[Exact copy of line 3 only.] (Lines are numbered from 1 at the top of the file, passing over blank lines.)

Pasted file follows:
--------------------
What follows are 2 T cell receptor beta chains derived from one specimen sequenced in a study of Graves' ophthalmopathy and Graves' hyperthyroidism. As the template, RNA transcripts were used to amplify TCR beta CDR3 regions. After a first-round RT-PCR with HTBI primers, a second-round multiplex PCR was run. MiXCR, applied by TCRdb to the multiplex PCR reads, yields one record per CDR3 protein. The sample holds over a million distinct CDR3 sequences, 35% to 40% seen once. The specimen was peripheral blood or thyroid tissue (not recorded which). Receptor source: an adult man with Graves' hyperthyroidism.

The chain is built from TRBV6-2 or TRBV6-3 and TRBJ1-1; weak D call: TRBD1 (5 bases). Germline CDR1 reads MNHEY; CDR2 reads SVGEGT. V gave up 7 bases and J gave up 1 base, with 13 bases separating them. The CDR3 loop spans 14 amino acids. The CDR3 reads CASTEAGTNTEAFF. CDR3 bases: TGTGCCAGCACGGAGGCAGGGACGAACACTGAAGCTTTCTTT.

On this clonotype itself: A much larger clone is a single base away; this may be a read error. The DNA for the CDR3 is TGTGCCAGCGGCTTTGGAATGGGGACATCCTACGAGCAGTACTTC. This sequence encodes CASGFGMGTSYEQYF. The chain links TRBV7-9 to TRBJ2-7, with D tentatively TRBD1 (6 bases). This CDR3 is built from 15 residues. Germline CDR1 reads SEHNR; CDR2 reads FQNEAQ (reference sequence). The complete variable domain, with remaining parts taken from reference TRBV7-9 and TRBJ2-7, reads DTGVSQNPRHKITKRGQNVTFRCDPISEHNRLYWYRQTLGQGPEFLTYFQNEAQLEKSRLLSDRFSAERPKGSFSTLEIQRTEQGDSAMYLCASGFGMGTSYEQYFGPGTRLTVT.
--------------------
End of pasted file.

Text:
On this clonotype itself: A much larger clone is a single base away; this may be a read error. The DNA for the CDR3 is TGTGCCAGCGGCTTTGGAATGGGGACATCCTACGAGCAGTACTTC. This sequence encodes CASGFGMGTSYEQYF. The chain links TRBV7-9 to TRBJ2-7, with D tentatively TRBD1 (6 bases). This CDR3 is built from 15 residues. Germline CDR1 reads SEHNR; CDR2 reads FQNEAQ (reference sequence). The complete variable domain, with remaining parts taken from reference TRBV7-9 and TRBJ2-7, reads DTGVSQNPRHKITKRGQNVTFRCDPISEHNRLYWYRQTLGQGPEFLTYFQNEAQLEKSRLLSDRFSAERPKGSFSTLEIQRTEQGDSAMYLCASGFGMGTSYEQYFGPGTRLTVT.